Despite the so-called Foreclosure-gate controversy at the end of 2010, including the robosigner controversy, banks seized over 1 millions homes in 2010 for the first time ever. The number of foreclosure filings nationwide hit a record 2.9 million.
Those numbers are absolutely staggering. Almost 3 million homes (not people, but HOMES) had at least some foreclosure proceeding started on them. If you consider a modest average household population of 3.5 persons per house, that adds up over 10 million people being directly impacted by the banks’ foreclosures nationwide. That’s more than the entire population of Michigan.
I fully expect banks to keep up the same torrid pace of foreclosures in 2011.
If the banks do, in fact, keep up 2010’s pace, that’s another 10 million Americans directly impacted by a foreclosure proceeding. In just a two year span, approximately 20 millions men, women, and children will have their lives directly touched by the actions of the big banks. If our laws allow lenders to foreclose on that many homes and impact that many lives, the least we can do is hold them to the legal standards that have been set. Foreclosure laws are written for a reason: they allow lenders to protect their investments while also setting guidelines for the protection of ordinary families.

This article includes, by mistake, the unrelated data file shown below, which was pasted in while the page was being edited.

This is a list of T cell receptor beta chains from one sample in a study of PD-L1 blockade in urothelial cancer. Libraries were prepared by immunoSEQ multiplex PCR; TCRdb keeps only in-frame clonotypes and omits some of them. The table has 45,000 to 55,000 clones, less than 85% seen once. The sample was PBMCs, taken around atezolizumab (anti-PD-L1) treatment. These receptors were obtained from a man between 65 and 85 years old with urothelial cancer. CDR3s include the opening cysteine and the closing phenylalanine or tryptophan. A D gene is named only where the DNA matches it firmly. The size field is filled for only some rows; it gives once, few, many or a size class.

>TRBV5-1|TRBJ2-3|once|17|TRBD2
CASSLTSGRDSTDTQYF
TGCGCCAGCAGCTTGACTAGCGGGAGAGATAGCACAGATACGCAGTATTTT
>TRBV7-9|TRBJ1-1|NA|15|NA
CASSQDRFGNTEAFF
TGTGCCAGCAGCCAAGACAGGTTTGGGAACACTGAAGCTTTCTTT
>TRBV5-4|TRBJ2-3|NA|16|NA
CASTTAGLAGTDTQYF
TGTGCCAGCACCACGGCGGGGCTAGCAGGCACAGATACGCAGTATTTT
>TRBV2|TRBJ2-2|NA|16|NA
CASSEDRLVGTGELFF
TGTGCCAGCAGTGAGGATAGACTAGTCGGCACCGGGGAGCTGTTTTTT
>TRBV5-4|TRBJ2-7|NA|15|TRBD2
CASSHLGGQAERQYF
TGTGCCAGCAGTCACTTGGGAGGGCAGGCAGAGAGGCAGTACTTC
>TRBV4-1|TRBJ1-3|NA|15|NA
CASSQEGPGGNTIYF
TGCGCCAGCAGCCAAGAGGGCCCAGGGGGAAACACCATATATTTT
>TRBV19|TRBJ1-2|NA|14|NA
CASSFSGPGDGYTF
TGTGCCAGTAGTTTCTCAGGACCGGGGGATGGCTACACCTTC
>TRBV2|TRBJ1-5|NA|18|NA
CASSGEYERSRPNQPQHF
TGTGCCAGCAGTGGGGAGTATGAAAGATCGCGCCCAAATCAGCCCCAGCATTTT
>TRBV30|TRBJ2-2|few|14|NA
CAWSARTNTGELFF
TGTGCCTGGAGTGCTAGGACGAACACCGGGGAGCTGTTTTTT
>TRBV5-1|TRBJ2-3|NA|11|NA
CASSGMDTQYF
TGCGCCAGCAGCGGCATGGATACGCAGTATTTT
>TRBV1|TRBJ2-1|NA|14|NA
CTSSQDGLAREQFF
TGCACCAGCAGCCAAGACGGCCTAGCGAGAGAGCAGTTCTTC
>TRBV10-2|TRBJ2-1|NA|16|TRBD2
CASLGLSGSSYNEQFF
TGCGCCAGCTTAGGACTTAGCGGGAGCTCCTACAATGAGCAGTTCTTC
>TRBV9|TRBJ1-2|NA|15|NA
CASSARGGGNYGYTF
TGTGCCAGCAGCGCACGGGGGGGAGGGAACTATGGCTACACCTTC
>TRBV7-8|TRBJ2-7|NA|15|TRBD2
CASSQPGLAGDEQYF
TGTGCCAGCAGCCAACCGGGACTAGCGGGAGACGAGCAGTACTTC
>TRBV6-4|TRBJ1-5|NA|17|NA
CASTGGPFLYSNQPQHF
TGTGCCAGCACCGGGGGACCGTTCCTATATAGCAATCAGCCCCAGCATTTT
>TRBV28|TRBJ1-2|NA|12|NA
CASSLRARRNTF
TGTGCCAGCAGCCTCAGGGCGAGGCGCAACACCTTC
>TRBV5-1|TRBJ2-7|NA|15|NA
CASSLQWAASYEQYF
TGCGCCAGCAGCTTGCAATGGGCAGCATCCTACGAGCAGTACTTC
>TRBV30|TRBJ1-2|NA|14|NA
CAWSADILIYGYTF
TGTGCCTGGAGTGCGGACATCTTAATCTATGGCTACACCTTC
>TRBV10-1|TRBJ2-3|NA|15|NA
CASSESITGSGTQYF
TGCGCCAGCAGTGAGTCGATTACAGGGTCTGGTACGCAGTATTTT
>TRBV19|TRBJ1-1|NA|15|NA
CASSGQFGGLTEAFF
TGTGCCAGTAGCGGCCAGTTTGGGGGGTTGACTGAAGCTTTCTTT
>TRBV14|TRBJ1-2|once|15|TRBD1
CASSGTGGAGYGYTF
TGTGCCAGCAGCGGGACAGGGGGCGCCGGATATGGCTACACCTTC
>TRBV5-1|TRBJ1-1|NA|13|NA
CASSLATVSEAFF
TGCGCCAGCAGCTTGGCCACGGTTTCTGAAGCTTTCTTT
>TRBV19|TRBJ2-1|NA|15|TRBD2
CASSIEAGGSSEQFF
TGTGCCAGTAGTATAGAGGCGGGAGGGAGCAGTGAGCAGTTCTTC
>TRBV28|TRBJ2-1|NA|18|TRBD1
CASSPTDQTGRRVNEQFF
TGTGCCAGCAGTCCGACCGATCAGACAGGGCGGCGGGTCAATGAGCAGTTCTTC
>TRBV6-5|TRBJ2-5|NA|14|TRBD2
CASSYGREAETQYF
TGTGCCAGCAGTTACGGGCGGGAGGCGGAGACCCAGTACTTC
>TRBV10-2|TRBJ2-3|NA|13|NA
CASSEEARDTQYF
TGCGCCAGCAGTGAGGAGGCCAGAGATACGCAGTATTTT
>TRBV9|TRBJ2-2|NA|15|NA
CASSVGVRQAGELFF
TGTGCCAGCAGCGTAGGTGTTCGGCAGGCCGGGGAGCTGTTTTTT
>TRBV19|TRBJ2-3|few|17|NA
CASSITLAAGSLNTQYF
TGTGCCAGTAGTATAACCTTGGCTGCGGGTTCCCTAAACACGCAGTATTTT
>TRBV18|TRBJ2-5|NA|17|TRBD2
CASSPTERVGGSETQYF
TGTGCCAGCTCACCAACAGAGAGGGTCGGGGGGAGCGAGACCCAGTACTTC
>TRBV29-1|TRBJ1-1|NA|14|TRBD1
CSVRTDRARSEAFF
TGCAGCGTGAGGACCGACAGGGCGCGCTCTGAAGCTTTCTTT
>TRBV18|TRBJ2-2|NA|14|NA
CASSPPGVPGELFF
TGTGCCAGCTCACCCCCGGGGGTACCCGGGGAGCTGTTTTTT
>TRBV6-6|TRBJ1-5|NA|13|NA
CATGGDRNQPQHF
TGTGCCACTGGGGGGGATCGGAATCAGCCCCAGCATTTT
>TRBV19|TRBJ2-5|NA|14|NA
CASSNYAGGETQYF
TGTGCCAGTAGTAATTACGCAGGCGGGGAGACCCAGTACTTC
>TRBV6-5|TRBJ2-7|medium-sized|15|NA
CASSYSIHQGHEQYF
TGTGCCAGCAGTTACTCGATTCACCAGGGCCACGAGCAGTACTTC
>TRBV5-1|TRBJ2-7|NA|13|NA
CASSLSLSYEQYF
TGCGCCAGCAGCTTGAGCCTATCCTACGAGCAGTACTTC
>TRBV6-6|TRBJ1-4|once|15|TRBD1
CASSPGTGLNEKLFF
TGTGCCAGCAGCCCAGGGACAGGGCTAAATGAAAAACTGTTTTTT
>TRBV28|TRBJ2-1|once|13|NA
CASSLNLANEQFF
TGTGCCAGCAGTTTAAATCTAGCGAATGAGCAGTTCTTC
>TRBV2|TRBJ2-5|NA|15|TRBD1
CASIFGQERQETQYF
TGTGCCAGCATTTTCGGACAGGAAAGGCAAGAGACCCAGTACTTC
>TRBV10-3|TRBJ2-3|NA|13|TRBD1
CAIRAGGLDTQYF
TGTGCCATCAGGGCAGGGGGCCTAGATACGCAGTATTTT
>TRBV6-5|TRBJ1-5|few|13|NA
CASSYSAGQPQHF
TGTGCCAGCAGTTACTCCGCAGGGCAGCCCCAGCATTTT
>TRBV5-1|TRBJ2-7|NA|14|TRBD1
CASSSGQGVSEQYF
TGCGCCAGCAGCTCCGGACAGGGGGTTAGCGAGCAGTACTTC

In 2011, I hope we resolve to hold banks to the legal standards that have been set for them. As a lawyer, I’m proud to do my part.